Being so, you quickly find out with whom there is true friendship and true family. There’s no wasting time spending years in veiled relationships only to find out it was conditional love all along. The reality of people is quickly chased out of the shadows. There’s a kind of weeding out, a stripping down. Surface pleasantries and sunny-sky friendships quickly lose their appeal. One possesses a kind of relationship authentication system, revealing who is truly with you and who is truly not. And that, sooner than later. How much relational longing that only ended up in disappointment could have been usurped had I only been gay. Years of giving headspace to people who don’t matter. Tirelessly coaxing people into having an interest in my life and desperately trying to keep them caring. Some heterosexuals claim to have a kind of “gay-dar.” A radar-like sense for who is gay and who is not. Well let me tell you, gay people have a “crap-dar” I quick sense of who is full of crap and who is not.

Oh how at times, I wish I were gay.

I would have jettisoned the Evangelical brand of Jesus much sooner. The house of cards that is much of modern Christianity would have blown over in the wind of my God-breathed homosexuality, revealing religion’s evil scheme. To think about all the years I spent completely oblivious, clueless to this legalistic, self-righteous, elitist, religiously-spirited, arrogant, condemning, and theologically twisted take on Christianity. The blindest of the blind. Never seeing my faith from the other side. Therefore, never seeing faith at all. Rather condemning, judging, misleading, and flat out being wrong. A complete and utter jackass in the name of Jesus. Oh, the shame that could have been averted from the show-stopping, jaw dropping discovery that what I thought was the Way, was no way at all.

Had only I been gay.

I would have known more; earlier, faster, deeper, quicker, of what it means to be truly human. To be humane. To love without condition. To be loved without hesitation. For love that hesitates is no love at all. All that religion and conservatism wanted to rid me, God wanted to give me. My humanity. Not a disease but a divinity. You don’t learn to truly love until you learn what it feels to be truly hated. That’s the gift of an enemy, that we rise above to love, anyway. None grow to be more accepting than those deemed unacceptable. Loving, than those deemed to be unloveable. There is a special sound that Grace makes, a special sound that Grace quakes from those who are gay. Compassion for human suffering, a tolerance for intolerance. Grace upon Grace. None are better, only different. These are the diamonds of being gay.

Oh how I wish at times, I were gay.

To rest in my identity in Christ would have come much sooner. Years spent people pleasing, God pleasing. As if people pleasing and God pleasing were possible. Believing in a God who is displeased, full of an anger that needed to be appeased. What a freedom there could have been, more towards the beginning not the end. That God is Grace. He is love. Perfectly loving me, always delighting in me. Without hesitation, but complete affirmation. He is so much better, so much greater than I ever believed. Higher, deeper, wider, stronger. One can never exaggerate the goodness of God. Seeing Jesus through the lens of being gay, one can see God as being fully grey, loving every shade.

It’s never been about me, and all my me-ness. It’s only and always been about Him, and His loveliness. To finally awaken, to breathe for the first time, when having thought I was breathing all the time. This is what happens, when what you once believed and have been told is that you are breaking the mold, turns out to rather be the Father’s fashioning of a wholeness to behold. Held in the same hands as the stars. That you are.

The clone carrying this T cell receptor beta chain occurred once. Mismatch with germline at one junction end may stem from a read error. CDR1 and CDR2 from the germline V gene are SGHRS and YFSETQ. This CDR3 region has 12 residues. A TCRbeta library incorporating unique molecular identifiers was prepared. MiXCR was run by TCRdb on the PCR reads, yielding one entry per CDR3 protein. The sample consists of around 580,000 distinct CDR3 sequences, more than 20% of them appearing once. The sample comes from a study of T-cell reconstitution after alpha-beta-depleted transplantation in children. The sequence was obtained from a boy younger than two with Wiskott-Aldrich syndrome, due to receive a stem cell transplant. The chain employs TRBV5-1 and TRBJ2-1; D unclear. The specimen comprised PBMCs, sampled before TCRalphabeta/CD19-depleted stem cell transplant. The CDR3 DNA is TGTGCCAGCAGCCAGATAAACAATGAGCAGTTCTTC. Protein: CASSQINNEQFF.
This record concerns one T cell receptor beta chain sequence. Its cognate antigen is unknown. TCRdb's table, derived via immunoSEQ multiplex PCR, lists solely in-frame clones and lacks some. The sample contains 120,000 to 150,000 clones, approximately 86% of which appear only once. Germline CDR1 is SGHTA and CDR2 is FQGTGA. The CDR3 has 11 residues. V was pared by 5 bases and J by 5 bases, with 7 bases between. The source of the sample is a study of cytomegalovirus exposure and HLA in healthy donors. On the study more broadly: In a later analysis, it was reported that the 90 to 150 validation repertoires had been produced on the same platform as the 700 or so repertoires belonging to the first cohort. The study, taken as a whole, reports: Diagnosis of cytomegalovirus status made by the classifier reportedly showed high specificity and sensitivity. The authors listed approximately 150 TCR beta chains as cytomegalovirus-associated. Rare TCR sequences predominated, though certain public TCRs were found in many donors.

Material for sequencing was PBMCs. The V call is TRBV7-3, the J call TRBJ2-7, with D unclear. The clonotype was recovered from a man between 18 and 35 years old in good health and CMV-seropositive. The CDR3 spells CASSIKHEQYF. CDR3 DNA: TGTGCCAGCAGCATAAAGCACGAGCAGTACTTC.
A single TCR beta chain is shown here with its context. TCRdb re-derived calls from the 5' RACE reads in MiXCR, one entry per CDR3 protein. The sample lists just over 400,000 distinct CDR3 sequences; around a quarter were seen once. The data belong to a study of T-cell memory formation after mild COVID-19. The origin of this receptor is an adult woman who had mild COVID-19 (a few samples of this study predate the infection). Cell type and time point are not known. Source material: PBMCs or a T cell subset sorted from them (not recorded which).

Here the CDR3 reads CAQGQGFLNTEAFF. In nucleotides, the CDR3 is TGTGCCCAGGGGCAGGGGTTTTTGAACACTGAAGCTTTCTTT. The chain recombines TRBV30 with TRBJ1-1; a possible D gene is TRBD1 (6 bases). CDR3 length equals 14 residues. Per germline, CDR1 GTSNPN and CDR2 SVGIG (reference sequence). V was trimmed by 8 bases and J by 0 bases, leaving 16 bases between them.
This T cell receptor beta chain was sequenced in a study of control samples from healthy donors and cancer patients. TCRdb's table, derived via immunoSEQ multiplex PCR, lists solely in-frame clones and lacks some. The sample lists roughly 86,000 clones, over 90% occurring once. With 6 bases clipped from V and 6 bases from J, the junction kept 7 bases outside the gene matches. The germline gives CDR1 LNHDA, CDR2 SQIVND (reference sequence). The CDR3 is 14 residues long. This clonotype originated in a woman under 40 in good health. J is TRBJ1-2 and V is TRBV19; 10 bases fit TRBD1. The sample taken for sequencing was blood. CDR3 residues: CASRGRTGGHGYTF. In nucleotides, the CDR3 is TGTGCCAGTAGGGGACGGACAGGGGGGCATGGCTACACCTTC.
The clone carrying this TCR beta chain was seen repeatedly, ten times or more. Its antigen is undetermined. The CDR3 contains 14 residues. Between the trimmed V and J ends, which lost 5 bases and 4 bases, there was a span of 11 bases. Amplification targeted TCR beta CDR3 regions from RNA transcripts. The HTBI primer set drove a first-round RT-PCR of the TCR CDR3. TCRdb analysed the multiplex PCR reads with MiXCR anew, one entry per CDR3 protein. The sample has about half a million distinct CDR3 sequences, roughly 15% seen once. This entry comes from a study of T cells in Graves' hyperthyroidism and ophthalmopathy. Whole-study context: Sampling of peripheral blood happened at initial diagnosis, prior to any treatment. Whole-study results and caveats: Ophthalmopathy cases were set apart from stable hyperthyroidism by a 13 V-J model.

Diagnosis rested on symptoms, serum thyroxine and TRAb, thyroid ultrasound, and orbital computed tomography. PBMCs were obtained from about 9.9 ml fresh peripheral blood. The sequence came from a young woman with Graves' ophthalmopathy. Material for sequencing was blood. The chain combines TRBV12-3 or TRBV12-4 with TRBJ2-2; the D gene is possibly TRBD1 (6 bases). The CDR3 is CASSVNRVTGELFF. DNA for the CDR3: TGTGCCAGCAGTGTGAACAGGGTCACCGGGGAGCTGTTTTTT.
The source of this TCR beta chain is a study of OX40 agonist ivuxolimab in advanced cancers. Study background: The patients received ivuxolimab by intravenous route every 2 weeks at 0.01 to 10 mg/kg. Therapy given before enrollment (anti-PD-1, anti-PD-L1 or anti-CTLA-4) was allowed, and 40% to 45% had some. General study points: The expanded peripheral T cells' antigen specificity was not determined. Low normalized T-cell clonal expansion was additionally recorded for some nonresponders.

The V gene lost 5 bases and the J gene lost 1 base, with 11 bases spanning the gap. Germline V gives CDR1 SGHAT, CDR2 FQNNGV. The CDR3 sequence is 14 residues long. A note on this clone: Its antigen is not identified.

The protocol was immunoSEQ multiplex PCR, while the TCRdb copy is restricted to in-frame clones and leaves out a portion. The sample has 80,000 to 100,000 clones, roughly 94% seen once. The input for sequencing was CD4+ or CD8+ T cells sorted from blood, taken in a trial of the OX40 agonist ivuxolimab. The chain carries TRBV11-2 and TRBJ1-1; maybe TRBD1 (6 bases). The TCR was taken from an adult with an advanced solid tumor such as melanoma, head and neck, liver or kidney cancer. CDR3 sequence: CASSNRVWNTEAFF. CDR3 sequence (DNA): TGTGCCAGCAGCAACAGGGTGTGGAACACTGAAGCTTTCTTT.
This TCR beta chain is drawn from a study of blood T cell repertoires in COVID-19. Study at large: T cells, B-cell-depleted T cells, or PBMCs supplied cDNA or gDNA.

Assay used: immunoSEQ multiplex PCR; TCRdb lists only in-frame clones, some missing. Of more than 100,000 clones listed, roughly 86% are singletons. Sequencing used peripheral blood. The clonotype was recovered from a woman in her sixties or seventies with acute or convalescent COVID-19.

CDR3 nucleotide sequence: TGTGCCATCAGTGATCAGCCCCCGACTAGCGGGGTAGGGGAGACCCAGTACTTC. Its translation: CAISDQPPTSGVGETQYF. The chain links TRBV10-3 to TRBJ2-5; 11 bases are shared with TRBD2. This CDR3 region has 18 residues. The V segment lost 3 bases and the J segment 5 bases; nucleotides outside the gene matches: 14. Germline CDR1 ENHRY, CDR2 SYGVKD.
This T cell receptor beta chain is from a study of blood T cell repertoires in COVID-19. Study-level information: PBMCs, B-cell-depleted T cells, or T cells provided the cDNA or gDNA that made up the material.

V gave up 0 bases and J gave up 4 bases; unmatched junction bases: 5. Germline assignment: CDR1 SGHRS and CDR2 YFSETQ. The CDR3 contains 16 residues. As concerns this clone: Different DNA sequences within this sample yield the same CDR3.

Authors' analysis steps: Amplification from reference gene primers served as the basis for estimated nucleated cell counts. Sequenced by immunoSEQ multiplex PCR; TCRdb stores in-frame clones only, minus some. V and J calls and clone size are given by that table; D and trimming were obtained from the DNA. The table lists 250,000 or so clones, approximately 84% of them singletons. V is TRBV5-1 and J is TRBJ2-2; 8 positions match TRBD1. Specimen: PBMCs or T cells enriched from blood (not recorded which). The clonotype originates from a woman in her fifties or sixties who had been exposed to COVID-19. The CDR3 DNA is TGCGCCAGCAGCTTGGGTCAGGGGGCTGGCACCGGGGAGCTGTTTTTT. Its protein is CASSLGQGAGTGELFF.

Had I only been gay.

I would have loved the Bible as I’ve come to love it now, in all its complexity and errancy. The progressive revelation of humanity’s experience with God, completely completed in Jesus. The perfect Word, not a page, but a Person. Longing to reveal Himself to me and through me, as Love. Not a weapon, but a whiskey, intoxicating me in one hundred proof Grace, drinking in the forever favor of His face. Used by the religious to condemn. By Jesus to reveal the beautify of the Father. The beauty of them in which the world sees none. Only a quest from a heart pierced by religion’s claws sees the true divinity within us all. Not just a book, but an anthem affirming all of life.

How at times, I wish I were gay.

Playing in the garden of vulnerability, watching flowers grow in colors of uncertainty, learning to stand in the tension and stay connected with those stretching the connections. Where honesty and openness lose their threatening, and cuts and scars need no pre-packaging. Learning and living in true worship. Hands in the air with words singing, “Oh God, my life sucks and I’m having serious doubts about You.” Beautiful songs that need not reach the throne, because He has already drawn near, long before. Weeping, crying, laughing, living, struggling, searching, learning, questioning… all together. True community. Wanted, welcomed, celebrated, affirmed. Where church happens best where the marginalized, discarded, condemned, cast out, are happening most.

Had I only been gay.

I would have come in touch with my racism much sooner. The inner bigot that was me. The false accuser declaring what is no error, to be error. For this is the bottom line of homosexuality, where the heart meets heaven. No choice, no sin, no different than the color of a person’s skin. To be against one who is gay, is to be against myself, and myself against Him. To stand in opposition to the handiwork of the Creator who created me from within.

If only I had been gay.

To experience such revelation, to have this awareness, discover these discoveries, to garner pure wisdom. To love deeper, be known more fully, embrace more widely, to see more wholly. His beauty, His favor, His essence, His plan.

Sooner, clearer, greater… the heart expand.

To finally see, scales falling from our eyes, the evil so many of us as Christians have embraced and become, you ought to wish you were gay.

Oh, how at times, I do wish… I were gay, and maybe you should too.

Maybe… you should too.

© 2017 Chris Kratzer

Theme by Anders NorenUp ↑

%d bloggers like this: